Hemphill: Pope Francis, Jerry Brown have much in common

By Allen Polk Hemphill

The new pope seems like Jerry Brown.

Allen Hemphill

Both are minimalists — riding the bus, living frugally, cooking their own meals in austere apartments. The new pope is wearing his own cross instead of the heavily bejeweled cross usually worn. (As archbishop, he often rode the bus instead of the limousine available to him, and those who wanted to have an audience with him knew where to find him.)

The pope and Jerry Brown both studied as Jesuits.

My knowledge of Catholicism — as a child, raised Episcopalian — was in Catholic military boarding schools, and the Sisters of Divine Providence, all of which were educational, intellectual, strict, and frugal. We had priests, and there was not a hint of misbehavior.

(The misbehavior was all on the part of a certain Episcopalian whose “Why?” echoed daily in the Catechism class. His question usually brought a gentle “God works in mysterious ways” rejoinder.)

It was not until I went to Spain as a young midshipman that it dawned on me that there might be some disconnect between the church and the poor. Because I love massive European church architecture, in my first port call, Vigo, Spain, I sought out such a church.

It happened on some religious holiday or other, which is immaterial, but out of this massive church came a procession of hundreds, and six big men carrying a large solid, obviously heavy silver statue of the Virgin Mary.

On the very steps of this beautiful cathedral were beggars asking for alms. This resulted in cognitive dissonance for me. The delta between the gilded church and the poor that the leader of that church had ordered his people to help was shocking.

I have great hope that the new pope can sell off just a few of the Renaissance paintings that absolutely clog the catacombs of the Vatican. I can’t say the paintings are unseen because I saw some of them on a PBS special a few years ago.

So, we have a new pope who lived in a sparse apartment in Argentina, and now he lives in the second largest palace in the world — 1,400 rooms — second only to the palace of the Dali Lama I am told.

Obviously, the new pope doesn’t want to rent out rooms and give the proceeds to the poor. At 76 he must realize that the next pope is close around the corner, and the next pope doesn’t want to evict all the renters.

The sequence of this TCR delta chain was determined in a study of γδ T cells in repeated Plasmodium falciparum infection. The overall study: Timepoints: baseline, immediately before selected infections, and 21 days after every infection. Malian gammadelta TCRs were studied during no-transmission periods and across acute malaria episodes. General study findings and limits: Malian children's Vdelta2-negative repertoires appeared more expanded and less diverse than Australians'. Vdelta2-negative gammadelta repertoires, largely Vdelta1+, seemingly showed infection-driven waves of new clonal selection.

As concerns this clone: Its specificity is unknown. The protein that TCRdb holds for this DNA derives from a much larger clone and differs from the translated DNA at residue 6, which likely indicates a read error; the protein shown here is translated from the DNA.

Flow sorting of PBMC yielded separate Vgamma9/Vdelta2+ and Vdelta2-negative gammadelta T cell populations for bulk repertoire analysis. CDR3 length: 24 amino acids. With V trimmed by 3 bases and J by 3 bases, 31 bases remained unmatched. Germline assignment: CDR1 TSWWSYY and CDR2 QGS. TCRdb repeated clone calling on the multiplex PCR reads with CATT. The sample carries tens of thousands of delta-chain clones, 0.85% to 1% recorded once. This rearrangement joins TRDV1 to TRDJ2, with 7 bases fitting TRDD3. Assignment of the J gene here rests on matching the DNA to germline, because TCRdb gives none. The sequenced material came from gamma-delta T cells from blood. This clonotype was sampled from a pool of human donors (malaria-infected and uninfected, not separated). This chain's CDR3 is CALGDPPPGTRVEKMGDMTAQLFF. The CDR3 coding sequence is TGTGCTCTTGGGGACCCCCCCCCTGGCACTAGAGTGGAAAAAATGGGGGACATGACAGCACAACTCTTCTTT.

On Feb. 8 on my daily blog, I wrote:

“It was cold and rainy last night.

The homeless shivered outside in the cold rain.

The churches were warm, dry — and VACANT!

Case closed.”

As “The People’s Pope” it would be nice to see if he can’t nudge the Vatican toward humility.

The Vatican can use it.

Hey, I am no radical…but movement in the right direction would be welcome.

Reach Hemphill at ahemphill@cox.net.

Short URL: http://www.pomeradonews.com/?p=34284

Posted by Staff on Mar 27 2013. Filed under Columnists. You can follow any responses to this entry through the RSS 2.0. You can skip to the end and leave a response. Pinging is currently not allowed.

3 Comments for “Hemphill: Pope Francis, Jerry Brown have much in common”

  1. R. Barry Cronin

    Mr. Hemphill, I enjoyed reading your observations regarding the new Pope, Francis I, and agree that many have high hopes about the future of the church under his papacy. I do think, however, you are misleading your readers by implying a lack of charity on the part of his Church and his people. These are the facts as I know them. There are 630 Catholic hospitals in the United States and one in six patients is cared for in one of these facilities. The Catholic Church manages 36 percent of health care facilities around the world. The Catholic Church is the biggest private provider of AIDS care on the planet, caring for one in four of the world’s 33 million AIDS patients. And while we can debate what is the single largest charity in the world, it’s a sure bet the Catholic Church is right up there at the top. I lived in Europe. There is a reason these unfortunate poor beggars sit on the steps of the Cathedral. They know that is the most likely place where they are going to encounter charitable people. Great article! Thanks.

  2. Catholic Charities dos yeoman work, but the fact remains that churches, ALL CHURCHES, remain warm and dry while the homeless shiver in the cold and wet of winter.

    Yes, almost all churches collect money for the poor including the homeless, but that is to keep the poor and the homeless at arms' length. Homeless shelters keep the unwashed and unloved somewhere else, while the congregations have doctors, nurses, beuticians, social workers, and more importantly, employers — and ach of them has been ordered by their leader to help the poor.

    They *the congregation) are ordered by Jesus to help the poor, not hire someone else to help the poor. They are ordered help the poor, not to implore the government to help the poor.

    I was recently at a mega church in Carlsbad that, alone, was large enoough to house and feed all the homeless in North County. The parking lot alone was large enough for a circus tent, in fact several circus tents, each of which could house and feed the homeless of North County. The lst time I ran the numbers on ten cities, the ratio of homeless to churches in those cities was seven homeless for each church.

  3. Must learn to first compose in a word processor. Apologies for the typos. That is why God invented Editors!

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